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  8. eemusings

    Hmm. For me, it’s not cut and dried. Everyone has a kind of spending threshold where it is hard or impossible to cut spending any lower. But if you’re living a lifestyle with some luxuries then it’s much more feasible. Right now, I am aiming for earning more because I’m young and my day job schedule allows for me to make money doing other things as well. Earning less right now would severely reduce the amount I’m able to save. But I am hoping to get a job in the next year that would give me more normal hours and my weekends back, which will almost certainly involve a pay cut – the catch will be how much $ I’m willing to exchange for time.

  9. Amanda

    Going to work to earn more now days is not an easy option anyway. It is a war zone out there for jobs- anxiety -job stress. Then the clothes, gas and meals away from home (even if you brown bag). Personally unless you just really love what you do -just a JOB will drain you emotionally and physically.

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  11. Baking 'n' Books

    This a great post. I’m glad I found you (through EEMUSINGS by the way!).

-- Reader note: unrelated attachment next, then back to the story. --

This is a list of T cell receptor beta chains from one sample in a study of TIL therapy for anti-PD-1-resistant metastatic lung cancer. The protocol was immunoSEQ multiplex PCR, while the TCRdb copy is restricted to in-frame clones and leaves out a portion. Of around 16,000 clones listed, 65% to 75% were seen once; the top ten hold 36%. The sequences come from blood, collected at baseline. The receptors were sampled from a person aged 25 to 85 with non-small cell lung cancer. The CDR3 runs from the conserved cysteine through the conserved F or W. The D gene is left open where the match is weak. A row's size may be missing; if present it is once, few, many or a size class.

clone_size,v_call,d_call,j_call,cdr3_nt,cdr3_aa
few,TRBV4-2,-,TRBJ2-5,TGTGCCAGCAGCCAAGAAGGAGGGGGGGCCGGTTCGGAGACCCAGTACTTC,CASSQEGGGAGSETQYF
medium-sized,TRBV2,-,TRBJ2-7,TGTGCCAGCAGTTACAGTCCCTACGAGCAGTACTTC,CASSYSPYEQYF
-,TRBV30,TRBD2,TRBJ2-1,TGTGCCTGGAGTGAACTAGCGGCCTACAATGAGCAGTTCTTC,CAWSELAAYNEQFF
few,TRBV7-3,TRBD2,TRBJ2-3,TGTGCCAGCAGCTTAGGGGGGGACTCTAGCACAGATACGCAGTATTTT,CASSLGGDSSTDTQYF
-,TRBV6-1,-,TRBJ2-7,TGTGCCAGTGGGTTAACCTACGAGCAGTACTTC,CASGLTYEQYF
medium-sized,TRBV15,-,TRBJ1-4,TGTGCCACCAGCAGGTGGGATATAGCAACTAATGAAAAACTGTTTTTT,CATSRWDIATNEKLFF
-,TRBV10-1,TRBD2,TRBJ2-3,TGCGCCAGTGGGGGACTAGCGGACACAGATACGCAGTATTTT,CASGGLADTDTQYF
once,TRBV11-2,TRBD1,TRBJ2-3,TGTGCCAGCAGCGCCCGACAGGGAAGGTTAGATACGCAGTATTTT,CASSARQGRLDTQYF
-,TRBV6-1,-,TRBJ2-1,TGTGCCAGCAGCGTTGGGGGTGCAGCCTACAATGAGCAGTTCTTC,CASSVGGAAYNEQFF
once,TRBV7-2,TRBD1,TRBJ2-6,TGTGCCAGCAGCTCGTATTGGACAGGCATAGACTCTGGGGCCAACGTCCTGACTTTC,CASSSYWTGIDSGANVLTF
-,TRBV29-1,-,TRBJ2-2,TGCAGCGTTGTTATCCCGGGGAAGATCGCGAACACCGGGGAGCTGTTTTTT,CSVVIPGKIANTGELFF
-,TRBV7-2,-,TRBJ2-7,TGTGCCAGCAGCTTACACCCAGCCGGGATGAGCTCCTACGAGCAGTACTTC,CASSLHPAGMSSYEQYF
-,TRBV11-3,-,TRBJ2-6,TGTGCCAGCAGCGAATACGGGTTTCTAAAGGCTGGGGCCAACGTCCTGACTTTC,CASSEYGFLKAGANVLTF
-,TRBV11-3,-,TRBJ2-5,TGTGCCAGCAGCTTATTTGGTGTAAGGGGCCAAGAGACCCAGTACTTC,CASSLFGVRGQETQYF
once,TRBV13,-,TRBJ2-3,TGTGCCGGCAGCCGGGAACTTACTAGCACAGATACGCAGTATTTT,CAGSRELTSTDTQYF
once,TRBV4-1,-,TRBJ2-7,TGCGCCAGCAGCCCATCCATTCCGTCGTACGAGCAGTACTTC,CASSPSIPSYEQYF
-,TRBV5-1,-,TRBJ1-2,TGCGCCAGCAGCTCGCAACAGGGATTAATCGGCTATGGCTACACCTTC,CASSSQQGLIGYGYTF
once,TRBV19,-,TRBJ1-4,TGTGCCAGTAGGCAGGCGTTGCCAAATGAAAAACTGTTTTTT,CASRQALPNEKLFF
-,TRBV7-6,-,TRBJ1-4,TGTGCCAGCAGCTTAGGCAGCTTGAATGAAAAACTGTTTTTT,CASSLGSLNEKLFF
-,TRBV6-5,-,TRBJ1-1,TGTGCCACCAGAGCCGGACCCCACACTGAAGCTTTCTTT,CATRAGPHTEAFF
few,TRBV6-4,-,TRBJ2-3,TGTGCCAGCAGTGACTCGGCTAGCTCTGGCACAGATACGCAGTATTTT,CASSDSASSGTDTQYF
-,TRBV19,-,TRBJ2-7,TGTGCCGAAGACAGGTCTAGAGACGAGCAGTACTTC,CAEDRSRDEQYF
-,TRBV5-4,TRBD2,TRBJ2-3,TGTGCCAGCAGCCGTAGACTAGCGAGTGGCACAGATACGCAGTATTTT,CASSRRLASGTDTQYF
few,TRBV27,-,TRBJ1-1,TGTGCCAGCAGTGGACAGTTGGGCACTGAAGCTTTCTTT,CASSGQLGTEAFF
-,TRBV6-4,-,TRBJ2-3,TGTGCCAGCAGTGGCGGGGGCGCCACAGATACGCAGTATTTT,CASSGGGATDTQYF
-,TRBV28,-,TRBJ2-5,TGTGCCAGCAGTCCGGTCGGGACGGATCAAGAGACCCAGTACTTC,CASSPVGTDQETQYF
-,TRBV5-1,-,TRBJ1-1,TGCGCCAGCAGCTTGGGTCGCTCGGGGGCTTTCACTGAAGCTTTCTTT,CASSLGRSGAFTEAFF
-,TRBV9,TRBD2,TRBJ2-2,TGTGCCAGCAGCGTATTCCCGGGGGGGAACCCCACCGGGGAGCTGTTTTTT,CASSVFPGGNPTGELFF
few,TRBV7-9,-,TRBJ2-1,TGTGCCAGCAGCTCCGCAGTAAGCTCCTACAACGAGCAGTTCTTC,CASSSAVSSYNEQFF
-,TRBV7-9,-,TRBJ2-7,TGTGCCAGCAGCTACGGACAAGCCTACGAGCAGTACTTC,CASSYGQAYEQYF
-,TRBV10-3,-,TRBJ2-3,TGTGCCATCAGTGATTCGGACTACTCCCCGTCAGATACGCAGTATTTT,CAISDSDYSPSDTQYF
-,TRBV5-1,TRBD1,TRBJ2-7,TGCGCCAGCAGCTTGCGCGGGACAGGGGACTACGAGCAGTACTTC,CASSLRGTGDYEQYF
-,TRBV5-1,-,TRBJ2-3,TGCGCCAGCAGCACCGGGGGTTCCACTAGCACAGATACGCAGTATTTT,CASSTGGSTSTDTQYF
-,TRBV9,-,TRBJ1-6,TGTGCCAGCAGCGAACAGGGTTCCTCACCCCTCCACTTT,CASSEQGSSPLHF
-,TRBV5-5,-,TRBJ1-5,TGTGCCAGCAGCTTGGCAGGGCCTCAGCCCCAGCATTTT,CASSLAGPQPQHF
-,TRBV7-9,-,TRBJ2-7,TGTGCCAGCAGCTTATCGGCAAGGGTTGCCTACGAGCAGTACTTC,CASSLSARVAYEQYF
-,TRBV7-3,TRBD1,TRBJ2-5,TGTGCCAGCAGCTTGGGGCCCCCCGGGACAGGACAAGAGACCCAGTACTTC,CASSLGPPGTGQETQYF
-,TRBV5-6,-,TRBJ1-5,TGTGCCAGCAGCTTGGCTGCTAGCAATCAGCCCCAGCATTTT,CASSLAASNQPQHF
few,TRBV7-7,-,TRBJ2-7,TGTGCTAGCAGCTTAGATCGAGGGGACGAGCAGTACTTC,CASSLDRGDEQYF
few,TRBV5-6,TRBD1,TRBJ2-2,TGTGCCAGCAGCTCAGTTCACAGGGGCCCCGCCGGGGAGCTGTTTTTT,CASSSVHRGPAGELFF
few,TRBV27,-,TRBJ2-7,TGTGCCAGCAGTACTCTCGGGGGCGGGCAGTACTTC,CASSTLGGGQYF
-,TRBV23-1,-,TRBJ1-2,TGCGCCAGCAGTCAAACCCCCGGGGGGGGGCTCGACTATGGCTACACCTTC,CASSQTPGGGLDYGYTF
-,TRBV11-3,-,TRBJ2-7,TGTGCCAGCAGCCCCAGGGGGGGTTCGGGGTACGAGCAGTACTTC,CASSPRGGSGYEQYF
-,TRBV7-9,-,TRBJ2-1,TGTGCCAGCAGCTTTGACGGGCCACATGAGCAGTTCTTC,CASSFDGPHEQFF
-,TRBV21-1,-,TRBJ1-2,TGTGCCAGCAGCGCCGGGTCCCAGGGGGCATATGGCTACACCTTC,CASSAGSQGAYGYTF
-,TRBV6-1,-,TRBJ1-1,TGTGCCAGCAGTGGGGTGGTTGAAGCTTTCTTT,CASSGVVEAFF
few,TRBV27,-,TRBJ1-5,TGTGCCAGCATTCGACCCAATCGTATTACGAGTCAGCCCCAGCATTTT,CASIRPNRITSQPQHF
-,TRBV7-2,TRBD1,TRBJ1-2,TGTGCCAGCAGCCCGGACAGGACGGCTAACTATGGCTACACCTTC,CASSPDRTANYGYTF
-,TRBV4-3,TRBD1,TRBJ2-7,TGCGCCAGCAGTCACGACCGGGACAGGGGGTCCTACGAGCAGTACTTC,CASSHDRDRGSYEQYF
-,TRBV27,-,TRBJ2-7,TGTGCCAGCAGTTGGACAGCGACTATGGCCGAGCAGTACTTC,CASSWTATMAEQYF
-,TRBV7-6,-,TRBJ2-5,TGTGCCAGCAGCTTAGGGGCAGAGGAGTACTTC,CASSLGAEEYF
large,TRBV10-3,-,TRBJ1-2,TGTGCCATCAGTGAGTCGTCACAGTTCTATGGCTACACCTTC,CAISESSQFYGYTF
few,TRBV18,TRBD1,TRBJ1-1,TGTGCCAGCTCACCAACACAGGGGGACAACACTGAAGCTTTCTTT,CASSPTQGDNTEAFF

Yes, I do agree with you. That’s how I feel.

    BUT, at the same time, it’s hard…because for instance, I’d like to have a nicer place to live. I’m sick of living like a College student still at 30 years of age looking for cheap apartments, etc. I’d like to have a condo or a town house at least! But these are about $500 MORE per month (at least) than the cheap stuff I can get. Unfortunately, I am single and not a fan of roommates (again, did that enough in my College days). So for me it’s a question I’m struggling with very hard right now. Should I continue to pay for a cheap, small place to save to pay off my (enormous) student loan debt? (yes, obviously right?)….OR should I spend the extra money for a nicer place and try to increase my income to supplement. The hard thing is that even I do increase my income, I think to myself “that’s money that should be going to the loans, and not rent”….

    I can’t win!

  12. Newlyweds on a Budget

    I completely agree! and this is why I was never a huge fan of Dave Ramsey, bc he pretty much asks that you give up your life until your debt is paid off.

    I guess in dire situations, then dire circumstances are needed, but I’m fine enjoying my time AND my little family in exchange for forgoing a nice dinner out.